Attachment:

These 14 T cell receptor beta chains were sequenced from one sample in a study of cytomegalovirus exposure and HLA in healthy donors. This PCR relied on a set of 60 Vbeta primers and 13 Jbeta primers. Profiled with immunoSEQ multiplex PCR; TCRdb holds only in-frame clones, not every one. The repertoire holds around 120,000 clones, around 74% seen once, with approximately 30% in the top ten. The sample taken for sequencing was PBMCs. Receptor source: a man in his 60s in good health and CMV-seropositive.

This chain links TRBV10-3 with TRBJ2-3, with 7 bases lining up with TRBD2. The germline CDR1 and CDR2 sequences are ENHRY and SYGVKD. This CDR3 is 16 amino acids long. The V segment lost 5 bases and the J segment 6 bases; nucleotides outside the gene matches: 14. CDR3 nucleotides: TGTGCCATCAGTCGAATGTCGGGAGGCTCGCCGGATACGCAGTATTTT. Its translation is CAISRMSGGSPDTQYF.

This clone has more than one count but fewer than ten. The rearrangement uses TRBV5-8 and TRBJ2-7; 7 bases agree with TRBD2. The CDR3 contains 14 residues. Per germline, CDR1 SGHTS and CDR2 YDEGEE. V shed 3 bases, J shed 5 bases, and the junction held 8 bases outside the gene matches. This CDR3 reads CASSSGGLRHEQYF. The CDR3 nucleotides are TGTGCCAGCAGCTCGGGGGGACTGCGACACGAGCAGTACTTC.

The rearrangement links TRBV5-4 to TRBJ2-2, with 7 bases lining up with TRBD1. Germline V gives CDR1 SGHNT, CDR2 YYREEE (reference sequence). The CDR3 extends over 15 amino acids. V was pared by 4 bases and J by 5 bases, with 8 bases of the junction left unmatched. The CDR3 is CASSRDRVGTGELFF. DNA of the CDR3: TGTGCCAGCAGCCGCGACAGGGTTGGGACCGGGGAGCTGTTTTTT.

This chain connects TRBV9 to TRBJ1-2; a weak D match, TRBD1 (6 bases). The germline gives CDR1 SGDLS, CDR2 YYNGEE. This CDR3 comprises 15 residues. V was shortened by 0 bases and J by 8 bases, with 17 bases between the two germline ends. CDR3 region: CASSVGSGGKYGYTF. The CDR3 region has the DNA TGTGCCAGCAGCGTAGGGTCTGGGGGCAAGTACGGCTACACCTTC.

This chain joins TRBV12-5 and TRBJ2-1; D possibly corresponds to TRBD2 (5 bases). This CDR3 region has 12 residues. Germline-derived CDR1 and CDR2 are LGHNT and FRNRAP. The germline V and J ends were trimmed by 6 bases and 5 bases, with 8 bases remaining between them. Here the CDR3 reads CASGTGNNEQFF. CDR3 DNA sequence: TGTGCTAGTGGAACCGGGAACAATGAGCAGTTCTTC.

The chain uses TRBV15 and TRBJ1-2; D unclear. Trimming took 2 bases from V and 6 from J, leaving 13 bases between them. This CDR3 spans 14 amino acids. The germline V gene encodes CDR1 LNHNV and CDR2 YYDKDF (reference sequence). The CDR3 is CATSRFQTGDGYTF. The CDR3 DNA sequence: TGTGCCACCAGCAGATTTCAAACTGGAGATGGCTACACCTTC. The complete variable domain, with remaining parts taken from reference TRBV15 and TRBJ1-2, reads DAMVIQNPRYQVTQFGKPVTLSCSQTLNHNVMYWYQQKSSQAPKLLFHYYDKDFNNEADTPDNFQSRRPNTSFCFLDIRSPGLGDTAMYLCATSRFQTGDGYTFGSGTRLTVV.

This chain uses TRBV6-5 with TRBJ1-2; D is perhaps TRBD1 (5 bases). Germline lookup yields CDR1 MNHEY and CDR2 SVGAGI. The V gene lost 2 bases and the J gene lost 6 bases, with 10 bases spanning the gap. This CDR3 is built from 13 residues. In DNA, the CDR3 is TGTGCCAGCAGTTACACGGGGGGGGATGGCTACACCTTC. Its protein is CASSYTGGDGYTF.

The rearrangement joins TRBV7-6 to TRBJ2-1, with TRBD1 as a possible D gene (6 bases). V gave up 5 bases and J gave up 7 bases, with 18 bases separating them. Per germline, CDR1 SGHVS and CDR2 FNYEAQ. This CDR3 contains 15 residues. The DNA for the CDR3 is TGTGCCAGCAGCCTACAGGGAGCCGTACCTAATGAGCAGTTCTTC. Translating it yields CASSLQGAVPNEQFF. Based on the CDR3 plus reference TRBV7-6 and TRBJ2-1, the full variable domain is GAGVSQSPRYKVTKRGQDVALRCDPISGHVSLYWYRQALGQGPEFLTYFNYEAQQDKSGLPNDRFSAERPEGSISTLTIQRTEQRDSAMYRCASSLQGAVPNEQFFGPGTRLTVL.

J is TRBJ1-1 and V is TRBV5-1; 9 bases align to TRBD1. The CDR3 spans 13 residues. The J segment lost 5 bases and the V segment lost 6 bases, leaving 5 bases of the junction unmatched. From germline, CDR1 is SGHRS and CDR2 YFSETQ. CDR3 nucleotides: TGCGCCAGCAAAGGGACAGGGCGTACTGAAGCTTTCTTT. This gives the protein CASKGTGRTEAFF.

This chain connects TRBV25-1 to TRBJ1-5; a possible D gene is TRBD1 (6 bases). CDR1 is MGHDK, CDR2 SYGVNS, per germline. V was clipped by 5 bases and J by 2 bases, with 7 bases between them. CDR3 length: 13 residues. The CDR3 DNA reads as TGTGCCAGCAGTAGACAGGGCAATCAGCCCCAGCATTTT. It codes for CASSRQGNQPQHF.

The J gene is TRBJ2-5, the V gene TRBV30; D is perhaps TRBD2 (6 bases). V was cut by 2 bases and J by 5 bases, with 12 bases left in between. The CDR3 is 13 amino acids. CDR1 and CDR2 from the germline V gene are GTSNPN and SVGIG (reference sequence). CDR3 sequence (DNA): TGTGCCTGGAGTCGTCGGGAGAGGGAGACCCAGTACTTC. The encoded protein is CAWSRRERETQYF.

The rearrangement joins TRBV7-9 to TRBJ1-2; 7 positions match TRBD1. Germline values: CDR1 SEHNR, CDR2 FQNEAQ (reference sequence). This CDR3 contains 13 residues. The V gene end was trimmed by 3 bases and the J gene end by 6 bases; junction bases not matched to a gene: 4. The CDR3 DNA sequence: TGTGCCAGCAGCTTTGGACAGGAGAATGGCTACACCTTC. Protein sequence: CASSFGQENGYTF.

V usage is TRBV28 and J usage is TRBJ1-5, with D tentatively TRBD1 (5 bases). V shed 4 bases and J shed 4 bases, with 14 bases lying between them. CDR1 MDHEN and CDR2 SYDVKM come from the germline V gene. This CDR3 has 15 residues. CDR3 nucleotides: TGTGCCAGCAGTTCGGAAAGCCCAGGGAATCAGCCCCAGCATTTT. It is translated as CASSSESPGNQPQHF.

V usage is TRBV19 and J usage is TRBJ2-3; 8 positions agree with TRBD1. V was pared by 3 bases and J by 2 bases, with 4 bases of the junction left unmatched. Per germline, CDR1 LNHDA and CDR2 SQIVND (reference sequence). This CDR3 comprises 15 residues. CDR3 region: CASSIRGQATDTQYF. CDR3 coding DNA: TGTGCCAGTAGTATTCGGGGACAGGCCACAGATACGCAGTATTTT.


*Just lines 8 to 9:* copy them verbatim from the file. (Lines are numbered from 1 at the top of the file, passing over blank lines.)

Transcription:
This chain uses TRBV6-5 with TRBJ1-2; D is perhaps TRBD1 (5 bases). Germline lookup yields CDR1 MNHEY and CDR2 SVGAGI. The V gene lost 2 bases and the J gene lost 6 bases, with 10 bases spanning the gap. This CDR3 is built from 13 residues. In DNA, the CDR3 is TGTGCCAGCAGTTACACGGGGGGGGATGGCTACACCTTC. Its protein is CASSYTGGDGYTF.

The rearrangement joins TRBV7-6 to TRBJ2-1, with TRBD1 as a possible D gene (6 bases). V gave up 5 bases and J gave up 7 bases, with 18 bases separating them. Per germline, CDR1 SGHVS and CDR2 FNYEAQ. This CDR3 contains 15 residues. The DNA for the CDR3 is TGTGCCAGCAGCCTACAGGGAGCCGTACCTAATGAGCAGTTCTTC. Translating it yields CASSLQGAVPNEQFF. Based on the CDR3 plus reference TRBV7-6 and TRBJ2-1, the full variable domain is GAGVSQSPRYKVTKRGQDVALRCDPISGHVSLYWYRQALGQGPEFLTYFNYEAQQDKSGLPNDRFSAERPEGSISTLTIQRTEQRDSAMYRCASSLQGAVPNEQFFGPGTRLTVL.